If you have a certain kind of cancer, your doctor may recommend treatment with Lynparza. It’s a prescription drug used in adults to treat certain kinds of:
Lynparza comes as a tablet you swallow and contains the active ingredient olaparib. (The active ingredient is what makes a drug work.) It belongs to a group of drugs called poly ADP-ribose polymerase inhibitors.
Olaparib is a kind of biologic drug. A biologic is made from parts of living organisms. Lynparza is not available in a biosimilar form. (Biosimilars are like generic drugs. But unlike generics, which are made for nonbiologic drugs, biosimilars are made for biologic drugs.) So olaparib is available only as the brand-name drug Lynparza.
Keep reading to learn more about Lynparza, including its side effects, uses for prostate cancer and other conditions, cost, and more.
Like most drugs, Lynparza may cause mild to serious side effects. While the lists below describe some of the more common ones, they do not include all possible side effects.
Keep in mind that side effects of a drug can depend on:
- your age
- other health conditions you have
- other medications you take
Your doctor or pharmacist can tell you more about the potential side effects of Lynparza. They can also suggest ways to help reduce them.
Mild side effects
Below are some of the mild side effects Lynparza can cause. To learn about other mild side effects, talk with your doctor or pharmacist, or read the drug’s prescribing information.
Keep in mind that side effects can vary slightly depending on whether you’re taking Lynparza by itself or with other anticancer drugs.
Mild side effects of Lynparza that have been reported include:
- altered taste in your mouth
- decreased appetite
- fatigue (low energy)
- loss of appetite
- nausea and vomiting
- respiratory tract infection, such as the common cold or the flu
- shortness of breath
- upset stomach
Mild side effects of many drugs may go away within a few days to a couple of weeks. But if they don’t or if they are bothersome, talk with your doctor or pharmacist.
Serious side effects
Serious side effects from Lynparza can occur, but they aren’t common. If you have serious side effects from Lynparza, call your doctor right away. But if you think you’re having a medical emergency, immediately call 911 or your local emergency number.
Serious side effects of Lynparza that have been reported include:
- blood cell problems, including:
- low lymphocyte count
- blood clots
- high blood pressure
- inflammation in your lungs
- severe blood disorders, including:
- allergic reaction (see the “Allergic reaction” section just below for more information)
Symptoms of a mild allergic reaction can include:
A more severe allergic reaction is rare but possible. Symptoms of a severe allergic reaction can include:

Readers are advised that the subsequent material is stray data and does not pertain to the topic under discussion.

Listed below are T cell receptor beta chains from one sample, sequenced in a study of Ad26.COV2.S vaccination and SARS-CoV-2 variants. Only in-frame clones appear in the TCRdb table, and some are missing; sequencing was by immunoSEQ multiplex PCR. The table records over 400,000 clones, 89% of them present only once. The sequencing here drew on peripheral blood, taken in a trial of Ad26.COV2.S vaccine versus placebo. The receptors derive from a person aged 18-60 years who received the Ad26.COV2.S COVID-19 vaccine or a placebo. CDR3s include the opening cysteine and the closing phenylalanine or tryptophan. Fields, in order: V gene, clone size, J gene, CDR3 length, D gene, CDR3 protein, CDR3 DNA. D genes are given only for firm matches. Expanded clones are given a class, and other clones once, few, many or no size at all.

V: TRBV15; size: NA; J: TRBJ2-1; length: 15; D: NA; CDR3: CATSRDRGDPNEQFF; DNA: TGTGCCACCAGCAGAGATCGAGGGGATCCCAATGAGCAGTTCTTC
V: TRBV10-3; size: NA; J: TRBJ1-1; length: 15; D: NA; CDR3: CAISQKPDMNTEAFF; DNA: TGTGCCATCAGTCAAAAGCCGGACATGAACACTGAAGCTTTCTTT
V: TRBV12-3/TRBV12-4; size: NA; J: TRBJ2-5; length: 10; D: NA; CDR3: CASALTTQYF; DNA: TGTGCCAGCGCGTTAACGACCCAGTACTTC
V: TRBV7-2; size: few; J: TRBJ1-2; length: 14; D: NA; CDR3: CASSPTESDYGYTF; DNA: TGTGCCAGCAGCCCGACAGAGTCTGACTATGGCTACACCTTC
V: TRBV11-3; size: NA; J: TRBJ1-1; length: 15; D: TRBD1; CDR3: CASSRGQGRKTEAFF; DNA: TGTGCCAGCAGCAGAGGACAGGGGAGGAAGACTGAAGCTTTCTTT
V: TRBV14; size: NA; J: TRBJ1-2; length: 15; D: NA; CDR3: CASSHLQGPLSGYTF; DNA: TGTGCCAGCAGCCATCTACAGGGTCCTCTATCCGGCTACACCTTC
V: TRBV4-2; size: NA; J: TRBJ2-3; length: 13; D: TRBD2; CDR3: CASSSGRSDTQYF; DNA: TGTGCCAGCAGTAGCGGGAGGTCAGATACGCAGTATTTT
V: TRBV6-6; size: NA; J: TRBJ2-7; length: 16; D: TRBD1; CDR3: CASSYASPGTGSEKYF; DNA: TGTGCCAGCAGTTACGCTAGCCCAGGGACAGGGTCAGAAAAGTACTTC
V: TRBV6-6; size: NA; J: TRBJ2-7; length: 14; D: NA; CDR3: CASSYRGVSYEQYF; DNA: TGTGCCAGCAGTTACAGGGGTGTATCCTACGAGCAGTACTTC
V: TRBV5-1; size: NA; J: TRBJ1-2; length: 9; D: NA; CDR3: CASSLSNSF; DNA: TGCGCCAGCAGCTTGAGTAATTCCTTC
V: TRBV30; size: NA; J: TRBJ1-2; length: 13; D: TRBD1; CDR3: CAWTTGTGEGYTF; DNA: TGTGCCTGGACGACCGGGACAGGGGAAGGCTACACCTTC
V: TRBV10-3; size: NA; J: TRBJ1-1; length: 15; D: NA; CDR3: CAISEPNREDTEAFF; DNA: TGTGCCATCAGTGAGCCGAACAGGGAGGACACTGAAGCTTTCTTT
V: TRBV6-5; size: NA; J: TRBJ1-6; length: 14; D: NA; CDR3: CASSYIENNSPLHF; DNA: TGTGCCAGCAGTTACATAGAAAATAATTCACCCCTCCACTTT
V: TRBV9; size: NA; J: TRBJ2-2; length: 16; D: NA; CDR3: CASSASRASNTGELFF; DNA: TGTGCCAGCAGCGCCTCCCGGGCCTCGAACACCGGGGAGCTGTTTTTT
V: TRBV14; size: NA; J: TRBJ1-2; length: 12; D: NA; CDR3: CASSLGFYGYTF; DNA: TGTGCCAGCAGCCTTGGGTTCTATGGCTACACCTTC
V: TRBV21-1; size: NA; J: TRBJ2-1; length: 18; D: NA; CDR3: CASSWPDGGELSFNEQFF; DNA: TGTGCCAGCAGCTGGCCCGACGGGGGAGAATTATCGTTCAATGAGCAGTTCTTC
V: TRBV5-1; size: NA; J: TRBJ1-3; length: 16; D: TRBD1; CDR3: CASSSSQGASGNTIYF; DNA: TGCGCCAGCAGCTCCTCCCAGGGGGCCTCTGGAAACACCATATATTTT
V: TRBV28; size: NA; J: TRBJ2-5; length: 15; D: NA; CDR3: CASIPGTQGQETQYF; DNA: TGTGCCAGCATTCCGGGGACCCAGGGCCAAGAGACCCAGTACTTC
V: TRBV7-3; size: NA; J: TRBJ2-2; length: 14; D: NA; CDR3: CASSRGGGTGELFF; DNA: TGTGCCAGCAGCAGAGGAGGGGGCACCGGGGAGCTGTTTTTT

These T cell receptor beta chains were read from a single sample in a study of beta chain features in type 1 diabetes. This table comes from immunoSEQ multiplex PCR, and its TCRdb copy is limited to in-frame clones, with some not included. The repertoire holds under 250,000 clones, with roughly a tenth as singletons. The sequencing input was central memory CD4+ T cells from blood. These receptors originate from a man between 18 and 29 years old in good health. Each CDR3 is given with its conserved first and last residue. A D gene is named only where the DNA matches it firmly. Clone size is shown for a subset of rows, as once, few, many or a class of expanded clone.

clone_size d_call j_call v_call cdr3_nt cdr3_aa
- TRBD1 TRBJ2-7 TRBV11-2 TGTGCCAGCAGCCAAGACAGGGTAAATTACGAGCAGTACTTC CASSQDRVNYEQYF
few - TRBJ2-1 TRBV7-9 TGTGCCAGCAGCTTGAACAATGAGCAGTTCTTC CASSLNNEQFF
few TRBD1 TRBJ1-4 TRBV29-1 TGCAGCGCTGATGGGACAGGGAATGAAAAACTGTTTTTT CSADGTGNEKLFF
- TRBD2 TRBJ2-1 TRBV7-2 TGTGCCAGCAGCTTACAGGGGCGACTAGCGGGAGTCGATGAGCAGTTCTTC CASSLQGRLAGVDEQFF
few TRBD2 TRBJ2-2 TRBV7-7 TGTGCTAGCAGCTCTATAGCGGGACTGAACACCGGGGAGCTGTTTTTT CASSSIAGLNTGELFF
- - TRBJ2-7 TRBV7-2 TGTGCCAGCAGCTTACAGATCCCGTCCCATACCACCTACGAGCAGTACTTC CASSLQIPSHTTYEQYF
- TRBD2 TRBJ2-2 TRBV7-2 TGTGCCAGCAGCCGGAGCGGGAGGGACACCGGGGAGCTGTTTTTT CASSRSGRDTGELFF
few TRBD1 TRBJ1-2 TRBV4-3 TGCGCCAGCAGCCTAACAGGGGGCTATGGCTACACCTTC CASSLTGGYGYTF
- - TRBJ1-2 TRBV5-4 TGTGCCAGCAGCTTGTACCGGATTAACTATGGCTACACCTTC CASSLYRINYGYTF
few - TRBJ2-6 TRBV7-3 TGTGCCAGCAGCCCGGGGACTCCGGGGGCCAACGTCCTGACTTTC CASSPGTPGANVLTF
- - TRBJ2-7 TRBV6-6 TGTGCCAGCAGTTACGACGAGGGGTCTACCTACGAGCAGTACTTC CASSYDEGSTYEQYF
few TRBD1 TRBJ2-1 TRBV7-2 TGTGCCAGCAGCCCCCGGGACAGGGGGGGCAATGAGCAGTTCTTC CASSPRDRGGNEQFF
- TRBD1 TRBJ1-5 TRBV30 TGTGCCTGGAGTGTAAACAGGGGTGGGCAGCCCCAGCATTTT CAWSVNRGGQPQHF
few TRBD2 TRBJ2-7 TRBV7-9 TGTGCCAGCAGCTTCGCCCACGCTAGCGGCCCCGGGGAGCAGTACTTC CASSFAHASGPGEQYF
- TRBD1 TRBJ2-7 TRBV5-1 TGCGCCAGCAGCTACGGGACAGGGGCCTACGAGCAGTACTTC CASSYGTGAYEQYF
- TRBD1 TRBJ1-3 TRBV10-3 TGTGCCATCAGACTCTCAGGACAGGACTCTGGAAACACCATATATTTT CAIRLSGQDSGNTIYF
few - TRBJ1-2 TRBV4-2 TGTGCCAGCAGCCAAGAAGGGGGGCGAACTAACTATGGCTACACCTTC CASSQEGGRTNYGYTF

- swelling under your skin, usually in your eyelids, lips, hands, or feet
- swelling of your tongue, mouth, or throat, which can cause trouble breathing
Call your doctor right away if you have an allergic reaction to Lynparza. But if you think you’re having a medical emergency, call 911 or your local emergency number.
Lynparza is used to treat certain kinds of prostate cancer in adults.
Specifically, Lynparza is prescribed for prostate cancer that has the following characteristics:
- It’s metastatic, which means the cancer has spread beyond the prostate to other parts of your body.
- It’s castration-resistant, which means that drugs to reduce testosterone or surgery to remove your testicles hasn’t worked to treat the cancer.
- It has abnormal genes called homologous recombination repair (HRR) genes.
- It has stopped responding to or worsened after treatment with either:
- enzalutamide (Xtandi)
- abiraterone (Yonsa, Zytiga)
Before prescribing Lynparza, your doctor will order a test to determine if your prostate cancer has abnormal HRR genes.
Lynparza treats metastatic castration-resistant prostate cancer with abnormal HRR genes. It does this by blocking the action of specific enzymes (proteins that speed up reactions in your body). Blocking these enzymes damages cancer cells, causing them to die.
In addition to treating prostate cancer, Lynparza is also used to treat certain other conditions in adults. Lynparza treats the following cancers by blocking the action of specific enzymes (proteins that speed up reactions in your body). Blocking these enzymes damages cancer cells, causing them to die.
Lynparza for ovarian cancer
- has been treated with three or more chemotherapy drugs (traditional drugs used to treat cancer), or
- is also homologous recombination deficiency-positive (HRD-positive)
HRD-positive refers to a specific kind of cancer caused by an abnormal BRCA gene. For this purpose, Lynparza is used as ongoing treatment along with bevacizumab (Avastin) after your cancer has improved following treatment with first-line chemotherapy made from platinum. (“First-line” means it’s the preferred first treatment for certain conditions.)
It’s also used as maintenance (ongoing) therapy for the following:
- Cancer that’s improved following treatment with first-line chemotherapy made from platinum.
- Recurrent ovarian cancer that has completely or partially responded to chemotherapy made from platinum. (“Recurrent” means the cancer has returned after it’s been treated.)